The three basic terms for lights are main, key and fill. The main, as its name implies is your main light. It determines the overall lighting but not necessarily the type of lighting. The key light is the "money" light: it makes or breaks your lighting. The fill is just that: it fills in shadows.
With our wine bottle, the client wants a nice lifestyle shot that conveys the look of a tasting room in spring, so we will have a nice large main light from above. We are setting it from above to minimize any reflections the glass will produce. The reason for a larger main is that we want to make the set appear as though it's in a window-lit tasting room (just like the atrium shot we talked about). This is a 5' x 6' scrim about 3 feet above the bottle, with one light from above at about 5 feet from the scrim. It is very close to the set and provides lots of "wraparound" lighting. We made this scrim with synthetic drapery liner from the local fabric store. Synthetic drapery liner is very thin and creates nice highlights, but it allows too much of the actual light to reflect through. So we would not use it where its reflections would show.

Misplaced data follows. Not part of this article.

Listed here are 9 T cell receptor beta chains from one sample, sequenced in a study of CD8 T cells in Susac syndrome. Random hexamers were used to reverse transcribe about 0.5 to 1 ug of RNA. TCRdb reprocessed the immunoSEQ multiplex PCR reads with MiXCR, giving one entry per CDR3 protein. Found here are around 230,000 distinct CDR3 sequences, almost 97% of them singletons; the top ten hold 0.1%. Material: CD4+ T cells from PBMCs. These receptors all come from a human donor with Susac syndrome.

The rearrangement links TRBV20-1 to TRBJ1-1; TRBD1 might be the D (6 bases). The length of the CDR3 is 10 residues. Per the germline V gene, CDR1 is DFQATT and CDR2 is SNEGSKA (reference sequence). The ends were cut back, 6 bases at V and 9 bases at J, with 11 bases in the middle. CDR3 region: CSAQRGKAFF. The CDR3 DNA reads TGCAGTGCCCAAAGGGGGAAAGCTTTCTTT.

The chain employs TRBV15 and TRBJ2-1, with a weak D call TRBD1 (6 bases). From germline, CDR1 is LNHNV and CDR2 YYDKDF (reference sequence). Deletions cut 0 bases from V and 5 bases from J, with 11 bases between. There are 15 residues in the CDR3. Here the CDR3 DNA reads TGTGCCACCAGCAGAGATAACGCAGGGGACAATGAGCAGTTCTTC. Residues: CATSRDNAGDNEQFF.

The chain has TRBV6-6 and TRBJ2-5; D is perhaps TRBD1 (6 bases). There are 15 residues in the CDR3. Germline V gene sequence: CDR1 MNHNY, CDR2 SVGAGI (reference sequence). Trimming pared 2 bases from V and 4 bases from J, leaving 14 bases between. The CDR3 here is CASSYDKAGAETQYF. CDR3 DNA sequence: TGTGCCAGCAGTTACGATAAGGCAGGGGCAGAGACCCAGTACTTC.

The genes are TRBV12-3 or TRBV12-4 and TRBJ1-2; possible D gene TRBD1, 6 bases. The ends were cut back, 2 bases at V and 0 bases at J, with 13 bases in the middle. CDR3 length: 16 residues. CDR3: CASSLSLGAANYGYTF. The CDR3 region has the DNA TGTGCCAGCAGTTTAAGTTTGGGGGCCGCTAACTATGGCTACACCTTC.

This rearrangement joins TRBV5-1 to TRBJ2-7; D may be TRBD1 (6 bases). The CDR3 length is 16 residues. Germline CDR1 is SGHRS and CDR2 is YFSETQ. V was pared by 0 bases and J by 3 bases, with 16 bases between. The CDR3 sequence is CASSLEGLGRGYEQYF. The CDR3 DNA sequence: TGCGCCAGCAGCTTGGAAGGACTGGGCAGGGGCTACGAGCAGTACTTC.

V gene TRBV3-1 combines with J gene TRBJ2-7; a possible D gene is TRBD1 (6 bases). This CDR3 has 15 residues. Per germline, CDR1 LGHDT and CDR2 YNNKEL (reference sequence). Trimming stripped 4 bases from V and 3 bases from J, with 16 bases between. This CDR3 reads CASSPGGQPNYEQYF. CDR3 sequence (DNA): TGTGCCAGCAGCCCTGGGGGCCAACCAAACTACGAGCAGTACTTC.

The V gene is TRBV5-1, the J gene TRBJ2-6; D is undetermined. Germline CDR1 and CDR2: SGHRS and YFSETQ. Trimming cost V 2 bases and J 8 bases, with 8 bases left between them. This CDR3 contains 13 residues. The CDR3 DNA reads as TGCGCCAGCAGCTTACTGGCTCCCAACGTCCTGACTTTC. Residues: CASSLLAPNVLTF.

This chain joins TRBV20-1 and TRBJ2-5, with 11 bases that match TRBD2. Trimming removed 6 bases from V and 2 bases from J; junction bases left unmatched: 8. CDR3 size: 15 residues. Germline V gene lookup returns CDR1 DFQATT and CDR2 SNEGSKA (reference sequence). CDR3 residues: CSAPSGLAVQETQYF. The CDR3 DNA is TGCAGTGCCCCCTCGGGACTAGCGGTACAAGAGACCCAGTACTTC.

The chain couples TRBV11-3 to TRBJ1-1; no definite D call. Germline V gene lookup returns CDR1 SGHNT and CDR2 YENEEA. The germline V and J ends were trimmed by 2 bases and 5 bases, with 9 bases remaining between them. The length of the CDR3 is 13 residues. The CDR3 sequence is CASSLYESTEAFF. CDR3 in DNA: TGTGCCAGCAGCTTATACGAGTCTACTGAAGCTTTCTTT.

We want a bit of "sunlight" to splash through those "expensive windows," so we are going to put a small key just above the set and to the left of camera. This key is a 2'-square, standard softbox, about five feet from the set. It's far away, so it looks like filtered sunlight, but not so far as to create a pinpoint light. The whole set needs a fill light, but, in order to fill in the lighting and create nice reflections, we need to move it to a place where it will look natural and not overwhelm or compete with the label (again, rule #6). We place it just to the right of the camera. This is a 5' x 6' scrim with a 2' black fabric right through the middle to create a window look. The light is about six feet behind the scrim and closer to the right side than the middle. We made this scrim of taffeta, also from the local fabric store. It is much denser than the drapery liner and therefore produces very nice reflections in the glass. The black fabric is simple rip-stop; we placed it to create a "shadow" or "minus reflection" just right of the logo. Without it, the reflection would be too big and overwhelming.